This is another one of those books that I read back at university for my English subject. In fact it was one of the last books that we studied, and I must have taken an interest in it because I noted that I had underlined a few sentences that I found intriguing (or at least relevant to the course). Most of the time the last book of the year tends to get relegated to the 'I may or I may not' category because we are usually heading towards exam time and the last thing that we generally want to do is to learn something knew while at the same time we are trying to regurgitate everything that we had crammed into our heads over the year. However the novella captivated me – in fact it was one of the best stories that I head read all year (which is not really all that hard a feat since most of the books that we are forced to read for a subject tend not to be high on the 'I must read this because it looks awesome' list – they certainly weren't on mine).
Anyway, the story is about a ship's captain named Marlow who recounts a tale of a journey along down the Congo River (described in the book as being like a snake with its head in the ocean and its tale disappearing into the midst of the jungle) in search of the manager of a trading outpost named Kurtz (that is the manager, not the trading outpost). However, despite it being a story about a jungle trek into a wild and savage land it is certainly not an adventure story in the vein of King Solomon's Mines. In fact, my English lecture said that Conrad wrote this book as a reaction against the adventure novel and to challenge the romantic idea of exploring the heart of Africa.
To say that this book is beautifully written is an understatement, and for a work like this to have come from the pen of a man who had grown up in Russia and Poland, and spent much of his life as a merchant seaman, is astounding. In fact, it is quite surprising to see such a masterpiece come from somebody with a working class background, though as we read through this harrowing story, we can see that Conrad has drawn extensively upon his life at sea (though as far as I know he never actually made this trek, though he had travelled to quite a lot of exotic places).
Heart of Darkness is about the contrast between civilisation and savagery. At the opening, when Marlowe goes into one of the offices of the company who has hired him to seek out Kurtz, he makes a note of the map on the wall, commenting how glad he was to see that a bulk of the map had been coloured in red (representing the possessions of the British Empire). However this is contrasted in his description of the colony, where cliffs are being blasted for no particular purpose (though I would probably disagree, however Conrad is not necessarily discussing engineering requirements for the construction of a railway, but rather how technology is relentlessly destroying nature in a way that is not really required), and the starving natives being led around in chains, as if slavery was still alive and well. This picture is not a picture of civilisation, but one of savagery, and we haven't even entered the jungle yet.
However, the deeper we travel into the jungle, the more savage the environment becomes, not in the sense of the native population, but rather of nature itself. While the journey into the jungle may represent the attempt to civilise this savage land, what is really happening is that the land is turning its civilisers into savages. As it turns out Kurtz's response is not so much to civilise the inhabitants, but rather to 'exterminate all the brutes'. The pamphlet that he has been commissioned to write by the Society of the Suppression of Savage Customs, illustrates this with the bulk of it being a highly well written treatise only to reach the conclusion that the only solution is 'slash and burn'.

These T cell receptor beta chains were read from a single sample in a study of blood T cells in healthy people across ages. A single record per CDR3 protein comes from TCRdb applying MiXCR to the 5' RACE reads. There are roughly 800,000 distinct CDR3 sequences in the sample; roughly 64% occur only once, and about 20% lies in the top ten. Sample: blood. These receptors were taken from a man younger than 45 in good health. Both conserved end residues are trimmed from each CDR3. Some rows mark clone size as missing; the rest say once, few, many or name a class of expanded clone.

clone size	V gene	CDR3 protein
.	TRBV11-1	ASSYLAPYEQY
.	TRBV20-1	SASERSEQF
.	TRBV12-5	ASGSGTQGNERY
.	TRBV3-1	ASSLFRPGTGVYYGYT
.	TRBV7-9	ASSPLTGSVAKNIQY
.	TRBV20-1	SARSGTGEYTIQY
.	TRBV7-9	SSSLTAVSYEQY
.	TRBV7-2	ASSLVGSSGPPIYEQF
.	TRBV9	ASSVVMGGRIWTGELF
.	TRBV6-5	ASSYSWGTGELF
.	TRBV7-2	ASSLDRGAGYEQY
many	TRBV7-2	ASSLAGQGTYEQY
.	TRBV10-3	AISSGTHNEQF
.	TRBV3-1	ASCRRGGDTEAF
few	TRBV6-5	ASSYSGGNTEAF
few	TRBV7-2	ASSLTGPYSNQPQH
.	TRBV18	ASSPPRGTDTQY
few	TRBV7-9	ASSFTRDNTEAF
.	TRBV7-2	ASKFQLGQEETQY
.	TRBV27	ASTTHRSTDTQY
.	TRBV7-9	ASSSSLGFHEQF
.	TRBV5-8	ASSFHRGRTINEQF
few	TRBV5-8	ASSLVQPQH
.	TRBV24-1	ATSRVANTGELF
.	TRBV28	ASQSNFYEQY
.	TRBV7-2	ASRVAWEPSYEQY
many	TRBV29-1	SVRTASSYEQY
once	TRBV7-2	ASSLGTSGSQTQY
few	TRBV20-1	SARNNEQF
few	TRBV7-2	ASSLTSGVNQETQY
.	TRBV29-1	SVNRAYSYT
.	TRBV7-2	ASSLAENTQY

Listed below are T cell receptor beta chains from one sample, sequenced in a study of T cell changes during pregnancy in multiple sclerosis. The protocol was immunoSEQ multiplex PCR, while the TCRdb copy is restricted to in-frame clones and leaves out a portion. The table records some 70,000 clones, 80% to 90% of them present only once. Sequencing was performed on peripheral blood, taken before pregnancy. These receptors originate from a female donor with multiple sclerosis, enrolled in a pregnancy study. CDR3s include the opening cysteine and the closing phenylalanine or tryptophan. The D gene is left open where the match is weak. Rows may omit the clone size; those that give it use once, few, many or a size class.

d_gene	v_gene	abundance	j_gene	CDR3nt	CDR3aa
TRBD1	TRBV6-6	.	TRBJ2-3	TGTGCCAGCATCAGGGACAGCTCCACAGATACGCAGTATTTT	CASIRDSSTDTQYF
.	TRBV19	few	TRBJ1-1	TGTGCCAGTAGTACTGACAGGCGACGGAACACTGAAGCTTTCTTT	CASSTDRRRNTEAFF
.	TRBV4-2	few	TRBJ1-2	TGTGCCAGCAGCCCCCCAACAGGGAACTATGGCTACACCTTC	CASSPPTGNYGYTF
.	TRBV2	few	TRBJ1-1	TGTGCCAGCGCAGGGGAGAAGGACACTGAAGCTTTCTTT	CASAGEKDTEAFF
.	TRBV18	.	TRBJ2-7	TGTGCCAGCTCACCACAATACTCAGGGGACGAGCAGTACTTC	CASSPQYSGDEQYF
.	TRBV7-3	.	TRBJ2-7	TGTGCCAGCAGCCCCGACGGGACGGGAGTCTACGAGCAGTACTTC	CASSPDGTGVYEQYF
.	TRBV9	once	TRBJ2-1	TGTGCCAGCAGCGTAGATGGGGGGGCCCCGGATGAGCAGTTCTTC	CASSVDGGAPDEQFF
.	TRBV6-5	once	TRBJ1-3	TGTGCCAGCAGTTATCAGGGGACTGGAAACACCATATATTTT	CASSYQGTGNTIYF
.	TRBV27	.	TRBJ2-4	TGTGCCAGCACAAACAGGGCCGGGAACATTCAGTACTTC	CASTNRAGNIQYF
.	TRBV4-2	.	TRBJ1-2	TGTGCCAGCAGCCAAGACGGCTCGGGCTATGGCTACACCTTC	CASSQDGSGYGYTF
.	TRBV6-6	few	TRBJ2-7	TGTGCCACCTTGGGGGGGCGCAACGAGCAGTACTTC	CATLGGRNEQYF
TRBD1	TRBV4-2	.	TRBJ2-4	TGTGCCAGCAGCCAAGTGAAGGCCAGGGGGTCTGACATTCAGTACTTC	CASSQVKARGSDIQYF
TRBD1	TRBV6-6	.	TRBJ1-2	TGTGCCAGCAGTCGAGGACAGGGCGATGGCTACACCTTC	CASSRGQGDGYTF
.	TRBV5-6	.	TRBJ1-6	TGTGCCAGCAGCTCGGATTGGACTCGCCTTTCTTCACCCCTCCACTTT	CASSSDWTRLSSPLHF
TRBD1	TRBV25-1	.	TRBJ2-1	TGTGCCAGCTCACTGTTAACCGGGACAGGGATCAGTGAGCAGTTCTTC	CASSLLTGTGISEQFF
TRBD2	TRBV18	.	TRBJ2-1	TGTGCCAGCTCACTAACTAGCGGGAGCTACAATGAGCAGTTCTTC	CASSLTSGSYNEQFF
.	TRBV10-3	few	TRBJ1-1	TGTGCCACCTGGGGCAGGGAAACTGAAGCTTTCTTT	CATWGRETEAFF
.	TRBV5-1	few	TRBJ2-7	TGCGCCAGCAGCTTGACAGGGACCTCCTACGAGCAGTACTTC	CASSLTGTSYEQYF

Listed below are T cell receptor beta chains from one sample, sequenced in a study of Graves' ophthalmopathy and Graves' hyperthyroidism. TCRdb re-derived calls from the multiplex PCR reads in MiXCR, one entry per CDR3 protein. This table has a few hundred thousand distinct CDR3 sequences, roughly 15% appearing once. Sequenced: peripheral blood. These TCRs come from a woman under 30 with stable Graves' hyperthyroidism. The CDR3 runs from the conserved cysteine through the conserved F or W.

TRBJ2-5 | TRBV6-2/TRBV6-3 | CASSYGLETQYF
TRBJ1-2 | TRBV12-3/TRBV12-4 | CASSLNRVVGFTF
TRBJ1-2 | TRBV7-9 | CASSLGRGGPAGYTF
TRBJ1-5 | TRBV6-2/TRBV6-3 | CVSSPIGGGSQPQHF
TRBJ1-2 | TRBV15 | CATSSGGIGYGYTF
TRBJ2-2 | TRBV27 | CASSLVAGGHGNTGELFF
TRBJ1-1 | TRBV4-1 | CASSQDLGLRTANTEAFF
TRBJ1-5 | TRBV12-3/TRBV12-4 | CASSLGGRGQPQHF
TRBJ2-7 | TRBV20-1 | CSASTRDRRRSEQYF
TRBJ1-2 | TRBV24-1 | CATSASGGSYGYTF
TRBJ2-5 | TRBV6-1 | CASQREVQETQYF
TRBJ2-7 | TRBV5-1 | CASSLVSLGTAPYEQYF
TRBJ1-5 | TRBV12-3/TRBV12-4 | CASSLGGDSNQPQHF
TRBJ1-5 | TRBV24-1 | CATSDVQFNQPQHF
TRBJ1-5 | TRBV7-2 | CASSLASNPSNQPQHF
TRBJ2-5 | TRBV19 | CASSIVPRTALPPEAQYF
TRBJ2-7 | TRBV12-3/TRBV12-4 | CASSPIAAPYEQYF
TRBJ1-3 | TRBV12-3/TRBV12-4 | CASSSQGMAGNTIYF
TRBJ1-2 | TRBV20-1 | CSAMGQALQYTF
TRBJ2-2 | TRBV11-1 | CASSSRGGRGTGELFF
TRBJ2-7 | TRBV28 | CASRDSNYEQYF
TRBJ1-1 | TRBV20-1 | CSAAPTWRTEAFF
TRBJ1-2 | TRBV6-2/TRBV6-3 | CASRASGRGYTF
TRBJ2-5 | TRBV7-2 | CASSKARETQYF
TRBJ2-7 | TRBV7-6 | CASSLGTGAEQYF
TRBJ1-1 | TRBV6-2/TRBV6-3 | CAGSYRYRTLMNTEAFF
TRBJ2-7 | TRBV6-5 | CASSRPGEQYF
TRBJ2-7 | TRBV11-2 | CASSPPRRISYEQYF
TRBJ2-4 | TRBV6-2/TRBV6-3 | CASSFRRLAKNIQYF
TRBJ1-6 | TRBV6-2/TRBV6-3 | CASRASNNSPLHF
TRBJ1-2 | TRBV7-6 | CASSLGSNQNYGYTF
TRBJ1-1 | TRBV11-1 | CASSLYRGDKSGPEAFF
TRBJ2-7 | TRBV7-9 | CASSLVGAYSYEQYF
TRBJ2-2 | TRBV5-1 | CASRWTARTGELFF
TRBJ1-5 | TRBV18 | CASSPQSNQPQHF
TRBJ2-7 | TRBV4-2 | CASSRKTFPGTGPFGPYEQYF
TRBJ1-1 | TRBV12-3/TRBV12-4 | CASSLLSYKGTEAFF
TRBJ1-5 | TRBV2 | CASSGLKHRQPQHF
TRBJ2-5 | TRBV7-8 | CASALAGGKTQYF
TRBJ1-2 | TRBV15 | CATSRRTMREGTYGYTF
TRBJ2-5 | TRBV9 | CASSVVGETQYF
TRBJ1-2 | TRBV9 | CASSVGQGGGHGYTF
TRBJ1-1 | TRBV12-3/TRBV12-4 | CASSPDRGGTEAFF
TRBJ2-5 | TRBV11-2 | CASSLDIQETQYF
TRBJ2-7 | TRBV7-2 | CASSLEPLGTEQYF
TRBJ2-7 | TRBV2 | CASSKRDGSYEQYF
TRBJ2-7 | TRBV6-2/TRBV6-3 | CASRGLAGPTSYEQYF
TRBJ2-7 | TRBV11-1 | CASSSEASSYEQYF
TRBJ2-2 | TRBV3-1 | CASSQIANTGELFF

Yet are they travelling into a savage land, and what in fact is civilisation? I would suggest that civilisation is a place where we can feel safe, yet does this apply to us, or to everybody. The Belgiums were attempting to civilise the Congo (which never succeeded, because the Congo basin, even today, is far from being what one would consider safe – in fact it is one of the most dangerous areas in the world) yet in doing so they were destroying the land and enslaving the populace. While the Europeans were attempting to civilise the area, they were doing so with the barrel of a gun. As for the journey, yes they are attacked by natives, yet are the natives attacking the river boat because that is what they do – randomly attack things? Or are the responding in another way – namely defending their land against a foreign invader? I am sure if we were attacked by a foreign force we would pick up arms to defend ourselves, but would it not be the case that the foreigners would then label us as terrorists and insurgents who were fighting against freedom and prosperity? Was that not the situation in Iraq, when the insurgents began targeting the American occupiers, yet the media labelled them as terrorists?
Conrad seems to suggest that this will have an effect upon our mind, as is demonstrated with Kurtz's last words 'the horror, the horror'. Within his mind it was a war between civilisation and savagery, and by using savagery to impose civilisation, he was slowly becoming a savage himself. Is that not the case with most military occupations, that by becoming the invader, your mind begins to change, and that the human psyche is taken over by animal savagery? This can be seen with the events in Abu Graib, as well as Guantanamo Bay. While speaking out against torture and tyranny, they became torturers and tyrants themselves. Saddam would lock away political dissidents and brutalise them, yet the occupiers ended up doing the same thing, and while doing so they changed definitions so that we the viewing public could still feel comfortable and say 'at least we are not like them'.